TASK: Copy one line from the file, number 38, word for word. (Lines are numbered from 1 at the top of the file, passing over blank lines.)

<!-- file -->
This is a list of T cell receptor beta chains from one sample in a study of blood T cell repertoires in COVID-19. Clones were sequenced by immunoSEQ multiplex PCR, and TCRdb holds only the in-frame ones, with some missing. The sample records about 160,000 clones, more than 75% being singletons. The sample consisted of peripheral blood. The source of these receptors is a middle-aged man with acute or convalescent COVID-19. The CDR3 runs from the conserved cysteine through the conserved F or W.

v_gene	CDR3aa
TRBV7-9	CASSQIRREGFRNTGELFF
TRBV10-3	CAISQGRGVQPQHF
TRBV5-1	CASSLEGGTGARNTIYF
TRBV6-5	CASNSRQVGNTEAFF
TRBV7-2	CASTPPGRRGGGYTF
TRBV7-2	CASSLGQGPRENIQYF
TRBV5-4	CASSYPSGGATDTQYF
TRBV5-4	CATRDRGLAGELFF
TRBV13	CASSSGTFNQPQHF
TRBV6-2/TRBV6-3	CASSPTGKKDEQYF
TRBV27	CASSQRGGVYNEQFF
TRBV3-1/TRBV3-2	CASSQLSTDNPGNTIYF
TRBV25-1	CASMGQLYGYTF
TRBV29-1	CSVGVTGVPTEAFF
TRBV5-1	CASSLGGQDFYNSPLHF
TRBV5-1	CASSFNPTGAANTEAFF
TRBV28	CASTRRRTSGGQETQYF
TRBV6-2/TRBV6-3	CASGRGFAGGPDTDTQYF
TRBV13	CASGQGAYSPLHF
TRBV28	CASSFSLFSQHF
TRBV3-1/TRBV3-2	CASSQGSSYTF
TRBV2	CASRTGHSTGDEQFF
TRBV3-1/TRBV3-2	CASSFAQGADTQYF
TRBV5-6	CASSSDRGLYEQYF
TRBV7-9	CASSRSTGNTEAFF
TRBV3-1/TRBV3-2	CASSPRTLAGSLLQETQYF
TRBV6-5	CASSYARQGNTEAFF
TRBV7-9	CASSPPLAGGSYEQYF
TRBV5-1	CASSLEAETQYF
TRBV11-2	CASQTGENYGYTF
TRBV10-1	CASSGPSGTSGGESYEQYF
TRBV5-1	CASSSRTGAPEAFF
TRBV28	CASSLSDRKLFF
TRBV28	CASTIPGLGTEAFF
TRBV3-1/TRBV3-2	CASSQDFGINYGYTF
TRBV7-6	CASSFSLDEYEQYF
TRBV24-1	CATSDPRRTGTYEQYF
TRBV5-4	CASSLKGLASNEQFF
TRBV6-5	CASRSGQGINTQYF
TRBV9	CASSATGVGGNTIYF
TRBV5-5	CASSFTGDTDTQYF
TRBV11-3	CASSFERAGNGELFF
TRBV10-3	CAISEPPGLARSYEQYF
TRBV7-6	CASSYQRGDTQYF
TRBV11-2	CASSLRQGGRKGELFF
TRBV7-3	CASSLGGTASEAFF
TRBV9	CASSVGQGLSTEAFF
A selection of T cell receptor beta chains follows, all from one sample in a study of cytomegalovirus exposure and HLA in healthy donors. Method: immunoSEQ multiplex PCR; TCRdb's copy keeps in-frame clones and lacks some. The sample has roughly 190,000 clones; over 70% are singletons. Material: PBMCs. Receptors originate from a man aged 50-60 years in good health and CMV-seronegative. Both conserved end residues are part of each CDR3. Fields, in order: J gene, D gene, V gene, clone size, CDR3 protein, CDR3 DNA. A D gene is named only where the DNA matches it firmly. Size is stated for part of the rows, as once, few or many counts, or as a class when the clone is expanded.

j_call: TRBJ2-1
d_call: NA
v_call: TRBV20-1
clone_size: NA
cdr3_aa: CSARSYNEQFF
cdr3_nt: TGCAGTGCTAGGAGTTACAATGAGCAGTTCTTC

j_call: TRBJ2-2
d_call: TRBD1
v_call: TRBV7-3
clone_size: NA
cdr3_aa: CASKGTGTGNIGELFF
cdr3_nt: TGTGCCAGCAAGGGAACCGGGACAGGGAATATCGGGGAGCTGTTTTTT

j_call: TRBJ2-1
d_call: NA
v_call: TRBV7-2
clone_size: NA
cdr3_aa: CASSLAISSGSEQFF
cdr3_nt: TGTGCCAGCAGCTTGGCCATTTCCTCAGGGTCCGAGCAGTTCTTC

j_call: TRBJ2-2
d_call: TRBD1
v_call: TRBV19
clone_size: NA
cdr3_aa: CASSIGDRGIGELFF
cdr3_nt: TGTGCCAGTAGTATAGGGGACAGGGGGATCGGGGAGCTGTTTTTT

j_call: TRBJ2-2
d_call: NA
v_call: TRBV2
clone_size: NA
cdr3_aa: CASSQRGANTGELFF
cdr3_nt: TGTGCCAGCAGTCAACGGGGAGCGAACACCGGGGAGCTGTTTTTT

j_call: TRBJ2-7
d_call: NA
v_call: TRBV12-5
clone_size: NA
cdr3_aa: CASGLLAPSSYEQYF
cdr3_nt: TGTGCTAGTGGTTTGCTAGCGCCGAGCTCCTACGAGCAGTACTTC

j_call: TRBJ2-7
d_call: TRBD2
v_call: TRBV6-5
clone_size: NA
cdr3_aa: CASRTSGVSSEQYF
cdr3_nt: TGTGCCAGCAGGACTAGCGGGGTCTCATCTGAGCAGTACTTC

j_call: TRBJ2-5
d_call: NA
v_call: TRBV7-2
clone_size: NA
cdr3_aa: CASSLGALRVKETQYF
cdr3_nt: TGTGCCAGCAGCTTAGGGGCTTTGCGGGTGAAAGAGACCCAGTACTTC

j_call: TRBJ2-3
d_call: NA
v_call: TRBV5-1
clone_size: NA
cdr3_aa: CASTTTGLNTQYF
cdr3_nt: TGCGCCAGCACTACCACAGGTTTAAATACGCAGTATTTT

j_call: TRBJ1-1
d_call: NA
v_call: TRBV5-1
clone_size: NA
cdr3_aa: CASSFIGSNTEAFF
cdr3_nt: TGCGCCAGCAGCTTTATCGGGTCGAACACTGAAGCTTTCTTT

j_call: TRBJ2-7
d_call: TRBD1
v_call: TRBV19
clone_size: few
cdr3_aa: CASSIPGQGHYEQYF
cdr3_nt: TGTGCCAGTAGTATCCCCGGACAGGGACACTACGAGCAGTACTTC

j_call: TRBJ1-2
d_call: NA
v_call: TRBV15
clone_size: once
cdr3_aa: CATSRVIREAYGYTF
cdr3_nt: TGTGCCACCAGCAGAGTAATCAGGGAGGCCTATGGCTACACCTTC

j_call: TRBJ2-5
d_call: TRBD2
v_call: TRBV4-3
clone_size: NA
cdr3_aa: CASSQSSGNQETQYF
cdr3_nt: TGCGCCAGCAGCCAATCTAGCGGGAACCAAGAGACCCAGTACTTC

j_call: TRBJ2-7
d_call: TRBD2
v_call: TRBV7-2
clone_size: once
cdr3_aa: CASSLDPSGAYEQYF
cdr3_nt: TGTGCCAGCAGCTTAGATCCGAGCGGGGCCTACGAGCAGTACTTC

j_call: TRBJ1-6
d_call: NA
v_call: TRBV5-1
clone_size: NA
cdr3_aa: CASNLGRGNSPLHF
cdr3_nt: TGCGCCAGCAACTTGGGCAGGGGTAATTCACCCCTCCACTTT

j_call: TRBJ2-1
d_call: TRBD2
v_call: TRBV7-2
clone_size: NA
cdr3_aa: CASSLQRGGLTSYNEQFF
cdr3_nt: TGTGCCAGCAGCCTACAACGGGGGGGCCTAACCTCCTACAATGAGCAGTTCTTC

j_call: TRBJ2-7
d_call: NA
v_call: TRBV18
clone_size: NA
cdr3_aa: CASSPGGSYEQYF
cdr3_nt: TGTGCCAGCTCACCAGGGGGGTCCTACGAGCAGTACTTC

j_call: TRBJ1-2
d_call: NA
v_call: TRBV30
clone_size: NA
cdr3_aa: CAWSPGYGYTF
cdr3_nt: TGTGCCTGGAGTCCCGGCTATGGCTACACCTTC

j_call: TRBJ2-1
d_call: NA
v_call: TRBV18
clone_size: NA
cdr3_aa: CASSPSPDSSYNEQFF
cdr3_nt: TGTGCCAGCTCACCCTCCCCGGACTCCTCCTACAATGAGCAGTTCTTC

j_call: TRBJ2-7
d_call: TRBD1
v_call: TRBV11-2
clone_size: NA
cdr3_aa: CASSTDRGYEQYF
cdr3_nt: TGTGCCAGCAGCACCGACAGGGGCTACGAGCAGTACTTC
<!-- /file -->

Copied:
TRBV7-6	CASSFSLDEYEQYF